I’ve now knitted a second pair of these, and written up the pattern as I’ve gone along. There are some minor changes from the originals, but the finished glove is pretty much the same. Click here to download the pattern pdf (updated 15 May 11, download now includes chart). As usual, please note that some rights are reserved and in particular that no commercial use is permitted.
29 January ’10: this pattern is now also available as a free ravelry download
29 August ’10: a chart is now available for the cable pattern, thanks to the very wonderful geneticsgirl – click for chart
15 May ’11: pdf download now includes geneticsgirl’s chart; pattern also now available in Italian, very many thanks to ravelry user Ekeloa for the translation
These long, fingerless gloves were originally created during our Lord of the Rings extended editions watch-a-thon, and are inspired by Arwen as I imagine her from the books. The beautiful silvery-blue yarn made me think of starlight and of the Evenstar of her people.
You will need 2 x 50g Debbie Bliss Cashmerino DK in shade 008 (pattern uses approx 170 m of yarn) and a set of 3.25 mm dpns (or smaller/larger to adjust glove size). The finished glove fits my traditionally-built arms (wrist = 21 cm around) and the arm measures approx 12 cm to the wrist.
The thumb is made using Elizabeth Zimmerman’s ‘thumb trick’; if you need more information on this see Knitter’s Almanac or this photo-tutorial from A Kitten Knits.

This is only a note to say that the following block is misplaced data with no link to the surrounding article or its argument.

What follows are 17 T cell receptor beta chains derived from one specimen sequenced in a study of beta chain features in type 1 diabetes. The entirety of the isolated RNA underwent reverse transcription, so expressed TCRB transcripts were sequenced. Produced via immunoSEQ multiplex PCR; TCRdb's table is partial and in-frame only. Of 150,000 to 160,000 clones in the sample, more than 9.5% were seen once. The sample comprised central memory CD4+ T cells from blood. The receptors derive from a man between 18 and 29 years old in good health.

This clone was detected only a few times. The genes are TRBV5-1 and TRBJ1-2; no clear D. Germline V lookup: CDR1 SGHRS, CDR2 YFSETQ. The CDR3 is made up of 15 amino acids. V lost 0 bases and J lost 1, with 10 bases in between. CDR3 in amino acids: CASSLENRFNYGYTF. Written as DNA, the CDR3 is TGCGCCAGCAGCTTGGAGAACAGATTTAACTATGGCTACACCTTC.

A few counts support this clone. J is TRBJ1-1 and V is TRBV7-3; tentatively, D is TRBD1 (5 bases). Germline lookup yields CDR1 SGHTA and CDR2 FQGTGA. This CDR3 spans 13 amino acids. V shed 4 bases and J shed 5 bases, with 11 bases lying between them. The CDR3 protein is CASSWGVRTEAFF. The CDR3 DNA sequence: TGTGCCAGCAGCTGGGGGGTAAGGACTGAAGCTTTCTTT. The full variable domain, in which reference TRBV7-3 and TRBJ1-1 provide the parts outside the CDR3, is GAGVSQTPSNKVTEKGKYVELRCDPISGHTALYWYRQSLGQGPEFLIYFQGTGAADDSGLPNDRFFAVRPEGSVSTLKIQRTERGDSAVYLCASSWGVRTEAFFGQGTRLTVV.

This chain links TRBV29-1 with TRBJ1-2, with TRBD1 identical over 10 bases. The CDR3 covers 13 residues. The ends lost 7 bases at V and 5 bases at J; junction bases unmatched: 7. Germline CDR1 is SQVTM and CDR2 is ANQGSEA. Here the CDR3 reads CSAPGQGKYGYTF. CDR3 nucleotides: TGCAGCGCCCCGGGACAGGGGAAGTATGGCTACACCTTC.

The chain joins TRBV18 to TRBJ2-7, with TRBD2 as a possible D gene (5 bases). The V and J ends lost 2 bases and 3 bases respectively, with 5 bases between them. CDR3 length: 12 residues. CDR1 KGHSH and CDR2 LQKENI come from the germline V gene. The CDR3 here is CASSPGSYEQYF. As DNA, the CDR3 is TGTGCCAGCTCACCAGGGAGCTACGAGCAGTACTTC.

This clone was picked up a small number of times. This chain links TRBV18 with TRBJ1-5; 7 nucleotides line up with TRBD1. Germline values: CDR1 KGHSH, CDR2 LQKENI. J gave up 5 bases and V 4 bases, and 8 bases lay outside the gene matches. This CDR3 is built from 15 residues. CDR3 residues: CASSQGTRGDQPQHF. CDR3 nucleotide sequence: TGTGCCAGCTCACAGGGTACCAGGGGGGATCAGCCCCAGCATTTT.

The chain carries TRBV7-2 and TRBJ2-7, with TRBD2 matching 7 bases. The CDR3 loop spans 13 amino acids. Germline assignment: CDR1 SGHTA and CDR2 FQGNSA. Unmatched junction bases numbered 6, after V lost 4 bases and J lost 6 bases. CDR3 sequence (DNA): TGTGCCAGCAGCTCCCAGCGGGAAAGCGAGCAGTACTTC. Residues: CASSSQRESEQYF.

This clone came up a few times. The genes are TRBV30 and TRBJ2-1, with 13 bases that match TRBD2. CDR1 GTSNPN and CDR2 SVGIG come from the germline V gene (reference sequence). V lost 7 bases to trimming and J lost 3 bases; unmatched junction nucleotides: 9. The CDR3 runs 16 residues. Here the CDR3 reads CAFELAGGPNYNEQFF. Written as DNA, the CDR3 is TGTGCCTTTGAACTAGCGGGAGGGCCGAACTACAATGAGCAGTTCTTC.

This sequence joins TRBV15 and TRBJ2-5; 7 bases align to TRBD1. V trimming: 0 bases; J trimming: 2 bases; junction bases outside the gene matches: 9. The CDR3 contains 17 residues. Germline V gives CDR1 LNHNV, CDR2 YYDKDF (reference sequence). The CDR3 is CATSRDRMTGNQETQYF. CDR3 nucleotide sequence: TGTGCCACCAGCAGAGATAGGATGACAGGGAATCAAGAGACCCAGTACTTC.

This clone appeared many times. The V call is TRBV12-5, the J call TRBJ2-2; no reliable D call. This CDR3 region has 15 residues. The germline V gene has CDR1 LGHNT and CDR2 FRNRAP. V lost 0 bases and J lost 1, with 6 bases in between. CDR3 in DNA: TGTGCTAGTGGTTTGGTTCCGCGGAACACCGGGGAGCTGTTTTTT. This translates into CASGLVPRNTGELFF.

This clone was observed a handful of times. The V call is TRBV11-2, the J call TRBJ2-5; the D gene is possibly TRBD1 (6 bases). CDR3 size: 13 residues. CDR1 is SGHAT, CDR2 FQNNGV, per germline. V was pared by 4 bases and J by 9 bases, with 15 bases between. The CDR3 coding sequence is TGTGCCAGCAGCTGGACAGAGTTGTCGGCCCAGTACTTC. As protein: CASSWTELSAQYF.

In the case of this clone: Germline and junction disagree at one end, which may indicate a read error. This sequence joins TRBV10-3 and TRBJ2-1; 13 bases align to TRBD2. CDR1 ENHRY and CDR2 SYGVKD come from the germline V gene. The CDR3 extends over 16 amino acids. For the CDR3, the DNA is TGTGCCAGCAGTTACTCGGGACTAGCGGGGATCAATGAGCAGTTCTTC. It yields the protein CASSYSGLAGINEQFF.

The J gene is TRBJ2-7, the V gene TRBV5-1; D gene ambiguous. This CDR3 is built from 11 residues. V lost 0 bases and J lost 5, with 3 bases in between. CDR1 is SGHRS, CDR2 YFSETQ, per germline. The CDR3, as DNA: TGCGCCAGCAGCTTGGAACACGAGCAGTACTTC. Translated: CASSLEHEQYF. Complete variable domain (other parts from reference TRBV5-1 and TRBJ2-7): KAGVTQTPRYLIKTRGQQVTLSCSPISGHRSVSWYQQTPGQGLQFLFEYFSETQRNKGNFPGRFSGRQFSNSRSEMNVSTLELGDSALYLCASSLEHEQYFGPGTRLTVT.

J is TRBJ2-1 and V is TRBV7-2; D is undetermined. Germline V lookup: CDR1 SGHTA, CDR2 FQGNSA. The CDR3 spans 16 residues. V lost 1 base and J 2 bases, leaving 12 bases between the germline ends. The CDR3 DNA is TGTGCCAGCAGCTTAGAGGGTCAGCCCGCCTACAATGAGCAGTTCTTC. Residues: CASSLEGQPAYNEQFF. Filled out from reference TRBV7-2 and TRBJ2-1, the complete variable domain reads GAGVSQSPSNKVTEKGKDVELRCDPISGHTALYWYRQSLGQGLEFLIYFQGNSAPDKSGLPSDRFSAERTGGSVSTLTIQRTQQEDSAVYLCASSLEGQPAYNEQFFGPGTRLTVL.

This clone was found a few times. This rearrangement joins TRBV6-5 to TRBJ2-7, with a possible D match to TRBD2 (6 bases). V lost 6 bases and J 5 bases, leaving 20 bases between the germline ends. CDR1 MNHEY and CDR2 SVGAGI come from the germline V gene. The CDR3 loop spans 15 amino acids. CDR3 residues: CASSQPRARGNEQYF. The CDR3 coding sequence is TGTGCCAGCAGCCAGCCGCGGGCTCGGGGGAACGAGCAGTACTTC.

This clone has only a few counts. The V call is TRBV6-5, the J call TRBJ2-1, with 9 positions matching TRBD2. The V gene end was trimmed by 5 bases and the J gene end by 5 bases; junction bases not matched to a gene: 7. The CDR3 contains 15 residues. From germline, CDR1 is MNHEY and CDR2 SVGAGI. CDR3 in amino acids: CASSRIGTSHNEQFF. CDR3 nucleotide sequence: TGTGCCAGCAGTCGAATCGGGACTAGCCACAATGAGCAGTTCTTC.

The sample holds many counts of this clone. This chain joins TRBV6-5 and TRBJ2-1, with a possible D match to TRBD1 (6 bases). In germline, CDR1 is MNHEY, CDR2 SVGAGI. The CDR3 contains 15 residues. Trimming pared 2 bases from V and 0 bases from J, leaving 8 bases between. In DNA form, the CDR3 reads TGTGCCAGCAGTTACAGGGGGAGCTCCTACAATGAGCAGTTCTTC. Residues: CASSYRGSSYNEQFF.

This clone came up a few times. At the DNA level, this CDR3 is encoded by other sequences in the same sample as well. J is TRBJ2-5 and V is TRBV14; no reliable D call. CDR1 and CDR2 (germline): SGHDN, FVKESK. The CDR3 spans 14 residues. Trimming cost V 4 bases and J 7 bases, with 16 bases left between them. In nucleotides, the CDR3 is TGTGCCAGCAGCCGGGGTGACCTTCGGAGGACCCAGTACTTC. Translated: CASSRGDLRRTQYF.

I’m still new to pattern writing so please let me know if there are any errors or problems.
Knitting and watching dvds, of course. I needed a project to knit during our Easter Weekend Lord of the Rings Extended Editions Marathon and Chrissie needed something to keep her hands warm while weaving in her new workshop, so I made these
These were inspired by Arwen (as I imagine her from the books, not as played by Liv Tyler1). The beautiful silvery-blue yarn made me think of starlight, and I needed Celtic-ish cables for an elven feel. I couldn’t find a pattern that was exactly what I wanted so I improvised this one with help from my venerable Harmony stitch directory. Not having made gloves before the placement of the thumbs wasn’t quite ideal but never mind, they fit and are warm and beautiful. I really like this yarn, so soft and silky, I think I may have to make a pair for myself. I might even write up the pattern eventually.
Pattern: improvised, main cable is Twisted & Crossed Cable from The Harmony Guide to Knitting Stitches (1983)
03/11/08: I have now published a free pattern for these gloves
Yarn: Debbie Bliss Cashmerino DK shade 008
Needles: 3.25 mm Clover bamboo dpns
Now I have only one WiP on the needles (Jeanie), an almost unprecedented situation. I will cast on for the Latvian Socks soon, I am off to London this week and need a train-friendly project. I’m not sure about the tops of the Latvian Socks, there is no ribbing to keep them up. I have been thinking of either omiting the turn-over picot edging and ribbing instead, or of doing the turn over but hemming it later so that I can add some elastic underneath. The pattern has you knit the ends of the hem together as you work but I want to be able to get at the elastic again later if need be.
1. Peter Jackson made some fantastic casting decisions for the LOTR trilogy but also some not-so-fanastic choices, and Ms Tyler’s Arwen falls into the latter category IMO